With two weeks left in 2018, it’s a time for assessments of the year in New York theater, for better and for worse.
“The Ferryman” was the most popular play or musical among critics whose top 10 lists for 2018 are featured below, followed by “Angels in America” and “Harry Potter and the Cursed Child.” Other shows that made at least four critics’ lists: “Dance Nation,” “Three Tall Women,” and “Oklahoma!” It’s worth pointing out that five of these six favorite are straight plays; the most popular musical among critics was a re-conceived revival staged in Brooklyn.
The Week in New York Theater Reviews
“Nassim,” a play by Iranian playwright and performer Nassim Soleimanpour, is deliberately disorienting, both for the audience, who’s told virtually nothing about the show beforehand, and for the “guest” actor, who is different for each performance…But if “Nassim” is an example of what you can call trickster theater, with lots of teasing, it winds up not just clever, but charming, and even warm-hearted. And it offers several lessons, both literal and emotional, that illustrate how language can serve as both barrier and bridge between strangers.
In Erin Mallon’s sweet, modest play, an unlikely rooftop friendship develops between a 75-year-old man and a nine-year-old girl.
Richard Masur is terrific (as always) in portraying Bernard, who sits on the roof of his home, dividing his time between drinking and bird watching. Rory, a talkative, precocious nine-year-old (portrayed by the precocious fifth-grader Eve Johnson), suddenly appears on the roof of the house next door, determined to engage her grumpy neighbor against his will.
At the very end of their Christmas show, running through December 30th at the Imperial Theater on Broadway, Ruben Studdard and Clay Aiken together sing the 19th century Christmas carol “O Holy Night.” Their duet is so lovely and powerful it seems to pierce the heavens.
It would be mean-spirited and inaccurate to say the two hours preceding it feel like a trip through hell. The feeling is more like a trip to the moon, since so much of “Ruben & Clay’s First Annual Christmas Carol Family Fun Pageant Spectacular Reunion Show” – which is the show’s official, and alarming, title – is made of cheese.
“Springsteen on Broadway” begins with The Boss explaining what it takes to play before “80,000 screaming rock n roll fans,” but the two-hour show is mostly a lesson in intimacy. This was true when he performed solo for 900 or so nightly audience members in Broadway’s Walter Kerr Theater, where it was supposed to run for just eight weeks, but closed last night after 14 months. It’s even more of a lesson, paradoxically, now that it’s playing for some 100 million streaming subscribers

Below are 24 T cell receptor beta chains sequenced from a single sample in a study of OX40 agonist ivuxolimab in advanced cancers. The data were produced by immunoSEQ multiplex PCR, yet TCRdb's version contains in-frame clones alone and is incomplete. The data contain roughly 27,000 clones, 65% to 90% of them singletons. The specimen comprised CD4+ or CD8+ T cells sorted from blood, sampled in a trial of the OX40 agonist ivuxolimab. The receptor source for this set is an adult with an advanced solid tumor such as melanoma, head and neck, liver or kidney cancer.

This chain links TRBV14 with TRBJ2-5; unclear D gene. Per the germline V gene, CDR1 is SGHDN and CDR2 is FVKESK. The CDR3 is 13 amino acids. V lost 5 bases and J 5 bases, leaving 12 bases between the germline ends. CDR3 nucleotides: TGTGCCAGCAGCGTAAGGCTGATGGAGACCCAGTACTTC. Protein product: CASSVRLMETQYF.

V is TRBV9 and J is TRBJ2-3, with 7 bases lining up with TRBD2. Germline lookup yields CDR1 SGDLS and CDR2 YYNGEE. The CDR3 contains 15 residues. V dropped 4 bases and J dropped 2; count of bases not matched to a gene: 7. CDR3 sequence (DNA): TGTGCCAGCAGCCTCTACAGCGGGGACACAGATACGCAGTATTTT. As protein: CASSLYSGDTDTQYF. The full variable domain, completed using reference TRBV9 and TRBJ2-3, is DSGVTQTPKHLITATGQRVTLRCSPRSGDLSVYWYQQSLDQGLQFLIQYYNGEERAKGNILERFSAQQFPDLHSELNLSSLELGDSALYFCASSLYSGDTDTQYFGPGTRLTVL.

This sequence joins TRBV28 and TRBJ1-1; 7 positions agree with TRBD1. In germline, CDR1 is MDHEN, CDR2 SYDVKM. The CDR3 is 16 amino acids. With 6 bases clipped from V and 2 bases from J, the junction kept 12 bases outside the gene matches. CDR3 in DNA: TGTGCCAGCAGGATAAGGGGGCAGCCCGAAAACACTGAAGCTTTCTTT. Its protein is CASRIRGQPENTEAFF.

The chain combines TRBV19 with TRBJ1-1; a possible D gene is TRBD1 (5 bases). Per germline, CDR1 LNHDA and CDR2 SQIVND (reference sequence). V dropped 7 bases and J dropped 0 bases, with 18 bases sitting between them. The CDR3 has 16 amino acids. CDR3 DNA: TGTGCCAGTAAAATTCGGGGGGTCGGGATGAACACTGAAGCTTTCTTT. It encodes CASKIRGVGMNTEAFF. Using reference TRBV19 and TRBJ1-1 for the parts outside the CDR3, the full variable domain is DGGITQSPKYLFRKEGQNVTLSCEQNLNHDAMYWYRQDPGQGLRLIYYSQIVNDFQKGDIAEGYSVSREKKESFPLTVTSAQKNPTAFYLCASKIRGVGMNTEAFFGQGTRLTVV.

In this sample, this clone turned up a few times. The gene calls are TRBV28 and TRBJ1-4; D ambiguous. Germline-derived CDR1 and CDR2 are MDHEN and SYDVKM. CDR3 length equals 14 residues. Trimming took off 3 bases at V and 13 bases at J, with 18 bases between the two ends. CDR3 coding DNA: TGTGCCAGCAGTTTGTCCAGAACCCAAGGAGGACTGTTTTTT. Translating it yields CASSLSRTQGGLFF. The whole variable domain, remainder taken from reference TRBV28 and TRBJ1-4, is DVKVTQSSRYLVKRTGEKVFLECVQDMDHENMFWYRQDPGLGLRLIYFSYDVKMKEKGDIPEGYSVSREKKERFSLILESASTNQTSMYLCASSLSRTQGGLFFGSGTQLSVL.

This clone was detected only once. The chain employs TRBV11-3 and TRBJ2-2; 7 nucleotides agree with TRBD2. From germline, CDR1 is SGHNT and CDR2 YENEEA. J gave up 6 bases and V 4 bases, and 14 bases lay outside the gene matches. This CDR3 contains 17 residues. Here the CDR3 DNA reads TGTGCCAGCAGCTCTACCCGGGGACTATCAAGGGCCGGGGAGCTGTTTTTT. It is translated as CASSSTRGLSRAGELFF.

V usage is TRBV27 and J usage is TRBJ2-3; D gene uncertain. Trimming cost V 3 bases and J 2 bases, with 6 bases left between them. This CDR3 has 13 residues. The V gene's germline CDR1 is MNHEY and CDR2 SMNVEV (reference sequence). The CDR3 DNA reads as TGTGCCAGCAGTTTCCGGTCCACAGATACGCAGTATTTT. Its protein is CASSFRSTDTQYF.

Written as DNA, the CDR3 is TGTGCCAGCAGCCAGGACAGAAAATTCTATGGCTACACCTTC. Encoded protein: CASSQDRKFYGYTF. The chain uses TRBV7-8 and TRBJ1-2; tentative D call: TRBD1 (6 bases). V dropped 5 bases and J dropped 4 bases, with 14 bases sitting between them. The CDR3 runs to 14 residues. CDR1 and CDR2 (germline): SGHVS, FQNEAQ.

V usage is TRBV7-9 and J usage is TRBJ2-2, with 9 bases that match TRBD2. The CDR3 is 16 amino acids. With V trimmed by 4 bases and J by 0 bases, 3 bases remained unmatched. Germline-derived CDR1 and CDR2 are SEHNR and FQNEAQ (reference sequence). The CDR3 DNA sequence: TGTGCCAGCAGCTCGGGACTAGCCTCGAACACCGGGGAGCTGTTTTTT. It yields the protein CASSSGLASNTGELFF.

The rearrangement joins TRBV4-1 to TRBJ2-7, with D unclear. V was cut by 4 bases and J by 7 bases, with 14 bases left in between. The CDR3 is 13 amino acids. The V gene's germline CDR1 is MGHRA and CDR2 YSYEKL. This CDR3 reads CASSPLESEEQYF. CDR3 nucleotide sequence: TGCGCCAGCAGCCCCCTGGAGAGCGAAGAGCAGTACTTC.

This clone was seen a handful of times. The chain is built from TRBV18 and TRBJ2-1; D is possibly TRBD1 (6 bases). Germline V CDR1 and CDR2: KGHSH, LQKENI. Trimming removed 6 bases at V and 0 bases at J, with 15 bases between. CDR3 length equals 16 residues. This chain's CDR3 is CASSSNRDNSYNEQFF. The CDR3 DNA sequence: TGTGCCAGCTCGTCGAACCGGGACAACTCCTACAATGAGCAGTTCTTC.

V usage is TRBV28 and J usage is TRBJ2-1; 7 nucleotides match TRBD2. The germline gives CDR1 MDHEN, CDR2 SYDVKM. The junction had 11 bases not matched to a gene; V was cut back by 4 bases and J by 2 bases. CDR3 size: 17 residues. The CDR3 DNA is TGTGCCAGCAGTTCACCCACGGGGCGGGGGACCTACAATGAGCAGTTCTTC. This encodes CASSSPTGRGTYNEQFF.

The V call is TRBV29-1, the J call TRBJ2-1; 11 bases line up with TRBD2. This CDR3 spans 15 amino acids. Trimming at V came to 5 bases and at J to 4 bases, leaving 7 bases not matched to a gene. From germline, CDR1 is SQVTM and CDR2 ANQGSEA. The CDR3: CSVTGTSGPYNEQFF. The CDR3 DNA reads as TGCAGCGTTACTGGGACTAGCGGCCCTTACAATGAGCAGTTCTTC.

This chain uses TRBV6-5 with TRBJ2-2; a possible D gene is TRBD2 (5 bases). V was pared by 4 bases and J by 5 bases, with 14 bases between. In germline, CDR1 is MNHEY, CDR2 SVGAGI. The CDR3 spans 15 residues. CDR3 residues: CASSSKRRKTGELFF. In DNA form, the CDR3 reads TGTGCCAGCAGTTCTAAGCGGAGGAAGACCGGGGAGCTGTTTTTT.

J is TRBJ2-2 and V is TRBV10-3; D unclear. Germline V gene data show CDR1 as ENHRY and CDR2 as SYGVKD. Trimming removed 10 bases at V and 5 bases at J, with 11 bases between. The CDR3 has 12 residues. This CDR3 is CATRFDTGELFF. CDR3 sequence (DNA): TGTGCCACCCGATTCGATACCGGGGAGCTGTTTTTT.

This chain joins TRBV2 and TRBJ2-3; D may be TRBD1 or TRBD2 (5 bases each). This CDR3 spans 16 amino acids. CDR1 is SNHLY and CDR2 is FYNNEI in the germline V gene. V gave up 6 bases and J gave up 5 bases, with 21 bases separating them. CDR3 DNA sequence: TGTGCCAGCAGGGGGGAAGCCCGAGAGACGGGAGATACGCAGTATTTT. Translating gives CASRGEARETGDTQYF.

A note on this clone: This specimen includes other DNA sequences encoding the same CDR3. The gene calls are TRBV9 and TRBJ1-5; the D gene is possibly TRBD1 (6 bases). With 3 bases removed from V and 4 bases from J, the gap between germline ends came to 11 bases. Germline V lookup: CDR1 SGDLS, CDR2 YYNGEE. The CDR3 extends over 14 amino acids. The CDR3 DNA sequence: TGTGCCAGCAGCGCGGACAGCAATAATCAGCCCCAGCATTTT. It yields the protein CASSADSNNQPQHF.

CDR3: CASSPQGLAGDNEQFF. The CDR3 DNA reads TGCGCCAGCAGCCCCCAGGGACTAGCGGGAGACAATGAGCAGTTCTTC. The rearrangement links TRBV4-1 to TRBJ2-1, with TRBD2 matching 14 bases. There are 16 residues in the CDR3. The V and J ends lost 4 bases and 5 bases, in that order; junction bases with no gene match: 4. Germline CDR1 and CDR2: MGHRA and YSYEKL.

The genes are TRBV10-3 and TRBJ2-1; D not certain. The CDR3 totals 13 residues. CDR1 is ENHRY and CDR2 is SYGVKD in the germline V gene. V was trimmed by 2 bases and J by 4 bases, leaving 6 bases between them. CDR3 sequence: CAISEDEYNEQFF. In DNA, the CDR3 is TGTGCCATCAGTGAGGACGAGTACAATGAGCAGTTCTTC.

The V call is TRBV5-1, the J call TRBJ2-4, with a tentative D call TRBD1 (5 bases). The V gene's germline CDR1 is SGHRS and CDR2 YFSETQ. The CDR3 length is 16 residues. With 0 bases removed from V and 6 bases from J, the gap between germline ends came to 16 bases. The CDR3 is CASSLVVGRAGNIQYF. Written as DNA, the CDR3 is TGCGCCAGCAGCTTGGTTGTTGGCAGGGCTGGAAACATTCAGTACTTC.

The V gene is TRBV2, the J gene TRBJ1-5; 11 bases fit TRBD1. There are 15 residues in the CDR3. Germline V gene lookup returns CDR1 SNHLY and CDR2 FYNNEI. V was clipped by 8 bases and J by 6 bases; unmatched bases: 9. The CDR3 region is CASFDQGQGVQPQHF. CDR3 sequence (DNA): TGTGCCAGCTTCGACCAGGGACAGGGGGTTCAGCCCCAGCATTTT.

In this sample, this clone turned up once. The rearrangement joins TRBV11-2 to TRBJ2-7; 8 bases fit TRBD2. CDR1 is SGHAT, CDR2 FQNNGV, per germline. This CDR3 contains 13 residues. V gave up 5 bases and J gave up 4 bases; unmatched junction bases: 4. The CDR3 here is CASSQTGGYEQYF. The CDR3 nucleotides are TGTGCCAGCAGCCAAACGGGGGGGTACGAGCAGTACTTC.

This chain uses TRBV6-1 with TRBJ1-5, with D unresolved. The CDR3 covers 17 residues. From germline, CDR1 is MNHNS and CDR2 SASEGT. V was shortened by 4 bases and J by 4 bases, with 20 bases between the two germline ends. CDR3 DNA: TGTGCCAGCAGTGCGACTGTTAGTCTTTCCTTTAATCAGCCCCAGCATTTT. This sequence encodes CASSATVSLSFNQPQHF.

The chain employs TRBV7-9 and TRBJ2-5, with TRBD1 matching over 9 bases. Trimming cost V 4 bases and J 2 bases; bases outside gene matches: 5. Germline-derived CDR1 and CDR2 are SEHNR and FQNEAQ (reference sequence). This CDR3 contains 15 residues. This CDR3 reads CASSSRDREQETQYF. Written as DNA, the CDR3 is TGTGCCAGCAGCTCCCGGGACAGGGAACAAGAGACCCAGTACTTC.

The Week in New York Theater News
After 15 years, Avenue Q will close in April. The musical about young adult puppets trying to make their way in the world began Off-Broadway in 2003, transferred to Broadway, won Tonys, and then moved back to Off-Broadway (at New World Stages ) in 2009.
There’s a bright golden haze back on Broadway! The sixth revival of Oklahoma!, this one the hip production from St. Ann’s Warehouse, will transfer to Broadway’s Circle in the Square opening April 7. The corn’s not as high in this version.
The Mother by Florian Zeller (author of The Father) about a woman adrift in middle-age, featuring
Isabelle Huppert, Chris Noth, Justice Smith, and Odessa Young will be produced at the Atlantic Theater Company, February 20 to April 7, opening March 11
Roman Banks,20, has been hired as the understudy for Connor Murphy, Jared Kleinman…and Evan Hansen.
“I’ve gotten endless amounts of messages from people of color, both young and old, telling me how much it means to them that I’ll be playing the role…”
One theater marketer discovers: Theater attendance drops in the three weeks before an election,
Congratulations to the theater nominees of the 9th annual #clivebarnesaward:
Award announced Feb 11 pic.twitter.com/B1aAd9lYi1
— New York Theater (@NewYorkTheater) December 12, 2018
— New York Theater (@NewYorkTheater) December 14, 2018
New York Theater Workshop is putting on a deliberately provocative play, Slave Play, and people are provoked. Apparently egged on by an article in MediaTakeOut (“the most visited African-American news network”) that attacks Jeremy O.Harris’s debut Off-Broadway play, the fury has gone viral on Twitter. It’s not clear that the most vociferous of critics have seen the play or even read the reviews that explain that the slave-master sexual couplings in the first half of the play turn out to be role-playing by 21st century interracial couples as part of their therapy.
It’s so surreal to me that after two weeks of having some of the most enriching and exciting convos with black people who felt seen, affirmed, and exhilarated by Slave Play. A couple loud idiots saw a post on MediaTakeOut and have decided to get fully psychotic in my mentions.
— Jeremy O. Harris (@jeremyoharris) December 14, 2018
Earlier this year, San Francisco’s Z Space launched its inaugural Problematic Play Festival. “I was much more receptive to plays that might have made me hesitant or offended me in different circumstance,” write Maggie Gaw, a literary manager who helped select scripts for the festival.
Betty White, who’s been an entertainer for 80 years, explains why she’s never performed on Broadway. (they actually put this as a refrigerator magnet for sale)
Rest in Peace
Charles Weldon, 78, artistic director, Negro Ensemble Company. He was also an actor in such films as Serpico and Malcolm X.
Jazz singer Nancy Wilson, 81, whose albums included “Broadway — My Way”